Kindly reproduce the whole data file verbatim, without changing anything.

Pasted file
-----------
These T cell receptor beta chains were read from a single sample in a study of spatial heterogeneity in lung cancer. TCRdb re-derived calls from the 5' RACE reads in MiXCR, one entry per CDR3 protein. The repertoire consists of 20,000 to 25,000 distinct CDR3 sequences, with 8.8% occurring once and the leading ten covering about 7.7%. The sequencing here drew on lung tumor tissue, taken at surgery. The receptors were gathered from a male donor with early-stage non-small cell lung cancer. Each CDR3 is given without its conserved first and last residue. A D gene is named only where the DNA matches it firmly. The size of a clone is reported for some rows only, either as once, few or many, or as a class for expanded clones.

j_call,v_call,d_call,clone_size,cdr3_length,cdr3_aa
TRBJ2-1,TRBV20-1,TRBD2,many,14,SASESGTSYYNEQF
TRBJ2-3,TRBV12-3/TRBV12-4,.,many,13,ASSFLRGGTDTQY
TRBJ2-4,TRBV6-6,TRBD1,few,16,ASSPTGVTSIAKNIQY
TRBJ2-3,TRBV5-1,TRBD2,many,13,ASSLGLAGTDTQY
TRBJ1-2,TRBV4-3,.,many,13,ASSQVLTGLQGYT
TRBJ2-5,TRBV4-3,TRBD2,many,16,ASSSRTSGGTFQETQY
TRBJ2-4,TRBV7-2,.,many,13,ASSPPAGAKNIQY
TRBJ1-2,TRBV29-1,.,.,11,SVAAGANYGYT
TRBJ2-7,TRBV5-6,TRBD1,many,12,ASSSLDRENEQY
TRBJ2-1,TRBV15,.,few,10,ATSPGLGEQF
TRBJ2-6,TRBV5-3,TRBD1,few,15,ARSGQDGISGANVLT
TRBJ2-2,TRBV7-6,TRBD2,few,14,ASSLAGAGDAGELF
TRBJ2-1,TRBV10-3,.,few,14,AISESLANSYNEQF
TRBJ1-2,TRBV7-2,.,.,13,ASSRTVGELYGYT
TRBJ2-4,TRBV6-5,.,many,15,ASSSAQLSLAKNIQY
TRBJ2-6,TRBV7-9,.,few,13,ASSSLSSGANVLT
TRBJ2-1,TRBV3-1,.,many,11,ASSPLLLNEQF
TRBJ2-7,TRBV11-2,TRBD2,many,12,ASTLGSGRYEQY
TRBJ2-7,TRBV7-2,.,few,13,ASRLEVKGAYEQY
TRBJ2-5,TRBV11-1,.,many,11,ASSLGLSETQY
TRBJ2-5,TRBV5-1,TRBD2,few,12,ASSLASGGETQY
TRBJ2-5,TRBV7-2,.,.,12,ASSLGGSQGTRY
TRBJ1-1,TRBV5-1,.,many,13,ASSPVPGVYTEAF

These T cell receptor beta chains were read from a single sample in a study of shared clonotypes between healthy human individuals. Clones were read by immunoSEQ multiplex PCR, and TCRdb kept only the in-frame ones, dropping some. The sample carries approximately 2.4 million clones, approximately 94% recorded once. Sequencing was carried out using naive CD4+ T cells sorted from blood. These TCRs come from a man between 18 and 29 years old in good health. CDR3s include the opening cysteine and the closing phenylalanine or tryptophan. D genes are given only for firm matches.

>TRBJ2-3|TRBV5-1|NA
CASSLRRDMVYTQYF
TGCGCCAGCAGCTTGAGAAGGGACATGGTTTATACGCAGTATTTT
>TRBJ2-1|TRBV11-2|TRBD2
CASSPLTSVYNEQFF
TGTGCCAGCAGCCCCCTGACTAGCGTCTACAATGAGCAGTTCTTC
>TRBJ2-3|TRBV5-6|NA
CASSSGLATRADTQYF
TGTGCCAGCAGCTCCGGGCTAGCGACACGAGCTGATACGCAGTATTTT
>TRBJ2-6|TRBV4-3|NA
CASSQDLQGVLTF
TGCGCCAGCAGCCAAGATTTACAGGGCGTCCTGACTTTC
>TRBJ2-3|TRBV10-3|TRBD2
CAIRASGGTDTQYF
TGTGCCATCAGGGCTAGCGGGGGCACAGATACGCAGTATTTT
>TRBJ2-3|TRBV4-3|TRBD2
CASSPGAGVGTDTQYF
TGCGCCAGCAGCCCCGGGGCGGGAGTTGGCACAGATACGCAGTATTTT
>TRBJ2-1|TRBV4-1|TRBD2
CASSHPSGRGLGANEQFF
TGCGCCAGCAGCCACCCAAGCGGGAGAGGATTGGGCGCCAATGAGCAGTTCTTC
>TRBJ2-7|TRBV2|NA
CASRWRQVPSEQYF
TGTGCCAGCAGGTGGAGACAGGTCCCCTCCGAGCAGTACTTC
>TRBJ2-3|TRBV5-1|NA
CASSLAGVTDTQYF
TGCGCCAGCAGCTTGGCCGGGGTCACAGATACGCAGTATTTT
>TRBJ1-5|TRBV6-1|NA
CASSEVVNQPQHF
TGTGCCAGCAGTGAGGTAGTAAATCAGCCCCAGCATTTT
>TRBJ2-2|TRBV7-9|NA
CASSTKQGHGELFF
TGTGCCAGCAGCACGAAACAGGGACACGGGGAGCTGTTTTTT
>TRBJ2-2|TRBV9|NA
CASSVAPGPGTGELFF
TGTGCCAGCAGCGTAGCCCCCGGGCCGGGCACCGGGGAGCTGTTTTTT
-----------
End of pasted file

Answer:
These T cell receptor beta chains were read from a single sample in a study of spatial heterogeneity in lung cancer. TCRdb re-derived calls from the 5' RACE reads in MiXCR, one entry per CDR3 protein. The repertoire consists of 20,000 to 25,000 distinct CDR3 sequences, with 8.8% occurring once and the leading ten covering about 7.7%. The sequencing here drew on lung tumor tissue, taken at surgery. The receptors were gathered from a male donor with early-stage non-small cell lung cancer. Each CDR3 is given without its conserved first and last residue. A D gene is named only where the DNA matches it firmly. The size of a clone is reported for some rows only, either as once, few or many, or as a class for expanded clones.

j_call,v_call,d_call,clone_size,cdr3_length,cdr3_aa
TRBJ2-1,TRBV20-1,TRBD2,many,14,SASESGTSYYNEQF
TRBJ2-3,TRBV12-3/TRBV12-4,.,many,13,ASSFLRGGTDTQY
TRBJ2-4,TRBV6-6,TRBD1,few,16,ASSPTGVTSIAKNIQY
TRBJ2-3,TRBV5-1,TRBD2,many,13,ASSLGLAGTDTQY
TRBJ1-2,TRBV4-3,.,many,13,ASSQVLTGLQGYT
TRBJ2-5,TRBV4-3,TRBD2,many,16,ASSSRTSGGTFQETQY
TRBJ2-4,TRBV7-2,.,many,13,ASSPPAGAKNIQY
TRBJ1-2,TRBV29-1,.,.,11,SVAAGANYGYT
TRBJ2-7,TRBV5-6,TRBD1,many,12,ASSSLDRENEQY
TRBJ2-1,TRBV15,.,few,10,ATSPGLGEQF
TRBJ2-6,TRBV5-3,TRBD1,few,15,ARSGQDGISGANVLT
TRBJ2-2,TRBV7-6,TRBD2,few,14,ASSLAGAGDAGELF
TRBJ2-1,TRBV10-3,.,few,14,AISESLANSYNEQF
TRBJ1-2,TRBV7-2,.,.,13,ASSRTVGELYGYT
TRBJ2-4,TRBV6-5,.,many,15,ASSSAQLSLAKNIQY
TRBJ2-6,TRBV7-9,.,few,13,ASSSLSSGANVLT
TRBJ2-1,TRBV3-1,.,many,11,ASSPLLLNEQF
TRBJ2-7,TRBV11-2,TRBD2,many,12,ASTLGSGRYEQY
TRBJ2-7,TRBV7-2,.,few,13,ASRLEVKGAYEQY
TRBJ2-5,TRBV11-1,.,many,11,ASSLGLSETQY
TRBJ2-5,TRBV5-1,TRBD2,few,12,ASSLASGGETQY
TRBJ2-5,TRBV7-2,.,.,12,ASSLGGSQGTRY
TRBJ1-1,TRBV5-1,.,many,13,ASSPVPGVYTEAF

These T cell receptor beta chains were read from a single sample in a study of shared clonotypes between healthy human individuals. Clones were read by immunoSEQ multiplex PCR, and TCRdb kept only the in-frame ones, dropping some. The sample carries approximately 2.4 million clones, approximately 94% recorded once. Sequencing was carried out using naive CD4+ T cells sorted from blood. These TCRs come from a man between 18 and 29 years old in good health. CDR3s include the opening cysteine and the closing phenylalanine or tryptophan. D genes are given only for firm matches.

>TRBJ2-3|TRBV5-1|NA
CASSLRRDMVYTQYF
TGCGCCAGCAGCTTGAGAAGGGACATGGTTTATACGCAGTATTTT
>TRBJ2-1|TRBV11-2|TRBD2
CASSPLTSVYNEQFF
TGTGCCAGCAGCCCCCTGACTAGCGTCTACAATGAGCAGTTCTTC
>TRBJ2-3|TRBV5-6|NA
CASSSGLATRADTQYF
TGTGCCAGCAGCTCCGGGCTAGCGACACGAGCTGATACGCAGTATTTT
>TRBJ2-6|TRBV4-3|NA
CASSQDLQGVLTF
TGCGCCAGCAGCCAAGATTTACAGGGCGTCCTGACTTTC
>TRBJ2-3|TRBV10-3|TRBD2
CAIRASGGTDTQYF
TGTGCCATCAGGGCTAGCGGGGGCACAGATACGCAGTATTTT
>TRBJ2-3|TRBV4-3|TRBD2
CASSPGAGVGTDTQYF
TGCGCCAGCAGCCCCGGGGCGGGAGTTGGCACAGATACGCAGTATTTT
>TRBJ2-1|TRBV4-1|TRBD2
CASSHPSGRGLGANEQFF
TGCGCCAGCAGCCACCCAAGCGGGAGAGGATTGGGCGCCAATGAGCAGTTCTTC
>TRBJ2-7|TRBV2|NA
CASRWRQVPSEQYF
TGTGCCAGCAGGTGGAGACAGGTCCCCTCCGAGCAGTACTTC
>TRBJ2-3|TRBV5-1|NA
CASSLAGVTDTQYF
TGCGCCAGCAGCTTGGCCGGGGTCACAGATACGCAGTATTTT
>TRBJ1-5|TRBV6-1|NA
CASSEVVNQPQHF
TGTGCCAGCAGTGAGGTAGTAAATCAGCCCCAGCATTTT
>TRBJ2-2|TRBV7-9|NA
CASSTKQGHGELFF
TGTGCCAGCAGCACGAAACAGGGACACGGGGAGCTGTTTTTT
>TRBJ2-2|TRBV9|NA
CASSVAPGPGTGELFF
TGTGCCAGCAGCGTAGCCCCCGGGCCGGGCACCGGGGAGCTGTTTTTT